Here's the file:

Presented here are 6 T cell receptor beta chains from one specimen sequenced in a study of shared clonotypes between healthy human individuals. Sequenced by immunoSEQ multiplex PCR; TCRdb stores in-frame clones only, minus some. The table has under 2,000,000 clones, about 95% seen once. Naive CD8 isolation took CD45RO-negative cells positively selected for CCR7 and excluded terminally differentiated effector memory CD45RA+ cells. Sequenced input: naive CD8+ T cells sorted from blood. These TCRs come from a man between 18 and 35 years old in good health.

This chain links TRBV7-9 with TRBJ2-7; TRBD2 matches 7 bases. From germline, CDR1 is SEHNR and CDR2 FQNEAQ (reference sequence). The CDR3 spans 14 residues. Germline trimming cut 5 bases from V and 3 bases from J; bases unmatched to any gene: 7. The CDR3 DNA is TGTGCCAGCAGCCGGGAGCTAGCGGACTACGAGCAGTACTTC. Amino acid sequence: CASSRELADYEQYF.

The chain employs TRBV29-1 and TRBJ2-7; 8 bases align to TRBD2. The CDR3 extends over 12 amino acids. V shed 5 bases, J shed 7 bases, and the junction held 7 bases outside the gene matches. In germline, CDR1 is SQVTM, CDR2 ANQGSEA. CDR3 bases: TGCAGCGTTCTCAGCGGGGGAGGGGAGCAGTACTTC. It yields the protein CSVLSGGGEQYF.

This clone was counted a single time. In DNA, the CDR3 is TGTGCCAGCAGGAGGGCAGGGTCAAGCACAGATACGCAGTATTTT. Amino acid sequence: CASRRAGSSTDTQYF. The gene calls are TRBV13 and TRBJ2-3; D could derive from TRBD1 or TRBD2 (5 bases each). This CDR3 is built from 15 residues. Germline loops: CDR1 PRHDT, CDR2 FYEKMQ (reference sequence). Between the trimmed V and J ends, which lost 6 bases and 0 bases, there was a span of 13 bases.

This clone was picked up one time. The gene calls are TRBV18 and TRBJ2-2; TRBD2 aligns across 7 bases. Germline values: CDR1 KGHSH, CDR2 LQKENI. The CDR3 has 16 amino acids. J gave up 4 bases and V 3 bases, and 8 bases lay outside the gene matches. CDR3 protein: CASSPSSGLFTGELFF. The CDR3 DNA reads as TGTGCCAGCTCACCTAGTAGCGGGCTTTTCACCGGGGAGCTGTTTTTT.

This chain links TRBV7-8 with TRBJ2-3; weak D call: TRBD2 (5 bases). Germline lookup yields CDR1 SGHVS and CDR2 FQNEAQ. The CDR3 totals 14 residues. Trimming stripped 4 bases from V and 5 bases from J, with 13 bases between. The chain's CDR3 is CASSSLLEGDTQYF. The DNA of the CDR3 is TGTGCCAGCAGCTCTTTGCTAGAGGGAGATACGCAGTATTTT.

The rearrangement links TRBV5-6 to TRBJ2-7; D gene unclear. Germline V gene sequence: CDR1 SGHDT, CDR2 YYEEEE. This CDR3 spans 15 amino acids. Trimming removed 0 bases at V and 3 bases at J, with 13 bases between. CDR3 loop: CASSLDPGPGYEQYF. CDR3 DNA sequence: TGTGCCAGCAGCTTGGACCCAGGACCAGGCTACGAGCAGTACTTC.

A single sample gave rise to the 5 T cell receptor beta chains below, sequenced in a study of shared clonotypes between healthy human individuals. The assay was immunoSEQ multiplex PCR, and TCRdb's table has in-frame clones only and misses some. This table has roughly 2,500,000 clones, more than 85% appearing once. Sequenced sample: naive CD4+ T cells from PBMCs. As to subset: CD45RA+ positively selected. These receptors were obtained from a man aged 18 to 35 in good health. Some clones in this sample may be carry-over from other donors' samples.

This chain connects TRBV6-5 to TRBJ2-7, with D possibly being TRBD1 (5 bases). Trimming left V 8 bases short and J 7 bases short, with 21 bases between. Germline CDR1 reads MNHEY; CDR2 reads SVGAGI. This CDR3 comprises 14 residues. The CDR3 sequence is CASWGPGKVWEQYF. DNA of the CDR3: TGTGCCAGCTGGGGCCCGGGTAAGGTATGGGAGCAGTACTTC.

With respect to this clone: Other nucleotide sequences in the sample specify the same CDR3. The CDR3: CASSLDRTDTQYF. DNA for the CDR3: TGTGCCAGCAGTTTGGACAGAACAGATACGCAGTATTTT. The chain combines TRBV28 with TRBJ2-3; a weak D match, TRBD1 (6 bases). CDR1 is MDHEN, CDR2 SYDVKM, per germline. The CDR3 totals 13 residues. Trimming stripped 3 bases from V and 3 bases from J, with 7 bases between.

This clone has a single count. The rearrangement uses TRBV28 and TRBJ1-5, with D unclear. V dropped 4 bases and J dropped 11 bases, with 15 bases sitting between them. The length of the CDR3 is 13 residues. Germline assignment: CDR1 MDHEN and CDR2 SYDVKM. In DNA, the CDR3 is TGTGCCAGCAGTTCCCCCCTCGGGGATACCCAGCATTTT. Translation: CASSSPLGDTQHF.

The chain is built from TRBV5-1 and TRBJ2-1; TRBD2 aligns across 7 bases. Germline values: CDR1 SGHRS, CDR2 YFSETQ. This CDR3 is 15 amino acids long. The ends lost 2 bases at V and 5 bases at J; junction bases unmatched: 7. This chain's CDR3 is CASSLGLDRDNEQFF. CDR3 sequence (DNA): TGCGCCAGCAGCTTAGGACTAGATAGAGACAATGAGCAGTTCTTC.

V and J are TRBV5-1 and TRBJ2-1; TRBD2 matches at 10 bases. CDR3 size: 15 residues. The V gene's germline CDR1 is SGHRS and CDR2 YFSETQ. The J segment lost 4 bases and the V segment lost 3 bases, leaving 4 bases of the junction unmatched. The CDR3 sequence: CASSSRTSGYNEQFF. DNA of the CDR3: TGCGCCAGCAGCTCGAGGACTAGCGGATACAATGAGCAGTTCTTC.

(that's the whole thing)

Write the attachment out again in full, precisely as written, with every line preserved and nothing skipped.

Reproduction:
Presented here are 6 T cell receptor beta chains from one specimen sequenced in a study of shared clonotypes between healthy human individuals. Sequenced by immunoSEQ multiplex PCR; TCRdb stores in-frame clones only, minus some. The table has under 2,000,000 clones, about 95% seen once. Naive CD8 isolation took CD45RO-negative cells positively selected for CCR7 and excluded terminally differentiated effector memory CD45RA+ cells. Sequenced input: naive CD8+ T cells sorted from blood. These TCRs come from a man between 18 and 35 years old in good health.

This chain links TRBV7-9 with TRBJ2-7; TRBD2 matches 7 bases. From germline, CDR1 is SEHNR and CDR2 FQNEAQ (reference sequence). The CDR3 spans 14 residues. Germline trimming cut 5 bases from V and 3 bases from J; bases unmatched to any gene: 7. The CDR3 DNA is TGTGCCAGCAGCCGGGAGCTAGCGGACTACGAGCAGTACTTC. Amino acid sequence: CASSRELADYEQYF.

The chain employs TRBV29-1 and TRBJ2-7; 8 bases align to TRBD2. The CDR3 extends over 12 amino acids. V shed 5 bases, J shed 7 bases, and the junction held 7 bases outside the gene matches. In germline, CDR1 is SQVTM, CDR2 ANQGSEA. CDR3 bases: TGCAGCGTTCTCAGCGGGGGAGGGGAGCAGTACTTC. It yields the protein CSVLSGGGEQYF.

This clone was counted a single time. In DNA, the CDR3 is TGTGCCAGCAGGAGGGCAGGGTCAAGCACAGATACGCAGTATTTT. Amino acid sequence: CASRRAGSSTDTQYF. The gene calls are TRBV13 and TRBJ2-3; D could derive from TRBD1 or TRBD2 (5 bases each). This CDR3 is built from 15 residues. Germline loops: CDR1 PRHDT, CDR2 FYEKMQ (reference sequence). Between the trimmed V and J ends, which lost 6 bases and 0 bases, there was a span of 13 bases.

This clone was picked up one time. The gene calls are TRBV18 and TRBJ2-2; TRBD2 aligns across 7 bases. Germline values: CDR1 KGHSH, CDR2 LQKENI. The CDR3 has 16 amino acids. J gave up 4 bases and V 3 bases, and 8 bases lay outside the gene matches. CDR3 protein: CASSPSSGLFTGELFF. The CDR3 DNA reads as TGTGCCAGCTCACCTAGTAGCGGGCTTTTCACCGGGGAGCTGTTTTTT.

This chain links TRBV7-8 with TRBJ2-3; weak D call: TRBD2 (5 bases). Germline lookup yields CDR1 SGHVS and CDR2 FQNEAQ. The CDR3 totals 14 residues. Trimming stripped 4 bases from V and 5 bases from J, with 13 bases between. The chain's CDR3 is CASSSLLEGDTQYF. The DNA of the CDR3 is TGTGCCAGCAGCTCTTTGCTAGAGGGAGATACGCAGTATTTT.

The rearrangement links TRBV5-6 to TRBJ2-7; D gene unclear. Germline V gene sequence: CDR1 SGHDT, CDR2 YYEEEE. This CDR3 spans 15 amino acids. Trimming removed 0 bases at V and 3 bases at J, with 13 bases between. CDR3 loop: CASSLDPGPGYEQYF. CDR3 DNA sequence: TGTGCCAGCAGCTTGGACCCAGGACCAGGCTACGAGCAGTACTTC.

A single sample gave rise to the 5 T cell receptor beta chains below, sequenced in a study of shared clonotypes between healthy human individuals. The assay was immunoSEQ multiplex PCR, and TCRdb's table has in-frame clones only and misses some. This table has roughly 2,500,000 clones, more than 85% appearing once. Sequenced sample: naive CD4+ T cells from PBMCs. As to subset: CD45RA+ positively selected. These receptors were obtained from a man aged 18 to 35 in good health. Some clones in this sample may be carry-over from other donors' samples.

This chain connects TRBV6-5 to TRBJ2-7, with D possibly being TRBD1 (5 bases). Trimming left V 8 bases short and J 7 bases short, with 21 bases between. Germline CDR1 reads MNHEY; CDR2 reads SVGAGI. This CDR3 comprises 14 residues. The CDR3 sequence is CASWGPGKVWEQYF. DNA of the CDR3: TGTGCCAGCTGGGGCCCGGGTAAGGTATGGGAGCAGTACTTC.

With respect to this clone: Other nucleotide sequences in the sample specify the same CDR3. The CDR3: CASSLDRTDTQYF. DNA for the CDR3: TGTGCCAGCAGTTTGGACAGAACAGATACGCAGTATTTT. The chain combines TRBV28 with TRBJ2-3; a weak D match, TRBD1 (6 bases). CDR1 is MDHEN, CDR2 SYDVKM, per germline. The CDR3 totals 13 residues. Trimming stripped 3 bases from V and 3 bases from J, with 7 bases between.

This clone has a single count. The rearrangement uses TRBV28 and TRBJ1-5, with D unclear. V dropped 4 bases and J dropped 11 bases, with 15 bases sitting between them. The length of the CDR3 is 13 residues. Germline assignment: CDR1 MDHEN and CDR2 SYDVKM. In DNA, the CDR3 is TGTGCCAGCAGTTCCCCCCTCGGGGATACCCAGCATTTT. Translation: CASSSPLGDTQHF.

The chain is built from TRBV5-1 and TRBJ2-1; TRBD2 aligns across 7 bases. Germline values: CDR1 SGHRS, CDR2 YFSETQ. This CDR3 is 15 amino acids long. The ends lost 2 bases at V and 5 bases at J; junction bases unmatched: 7. This chain's CDR3 is CASSLGLDRDNEQFF. CDR3 sequence (DNA): TGCGCCAGCAGCTTAGGACTAGATAGAGACAATGAGCAGTTCTTC.

V and J are TRBV5-1 and TRBJ2-1; TRBD2 matches at 10 bases. CDR3 size: 15 residues. The V gene's germline CDR1 is SGHRS and CDR2 YFSETQ. The J segment lost 4 bases and the V segment lost 3 bases, leaving 4 bases of the junction unmatched. The CDR3 sequence: CASSSRTSGYNEQFF. DNA of the CDR3: TGCGCCAGCAGCTCGAGGACTAGCGGATACAATGAGCAGTTCTTC.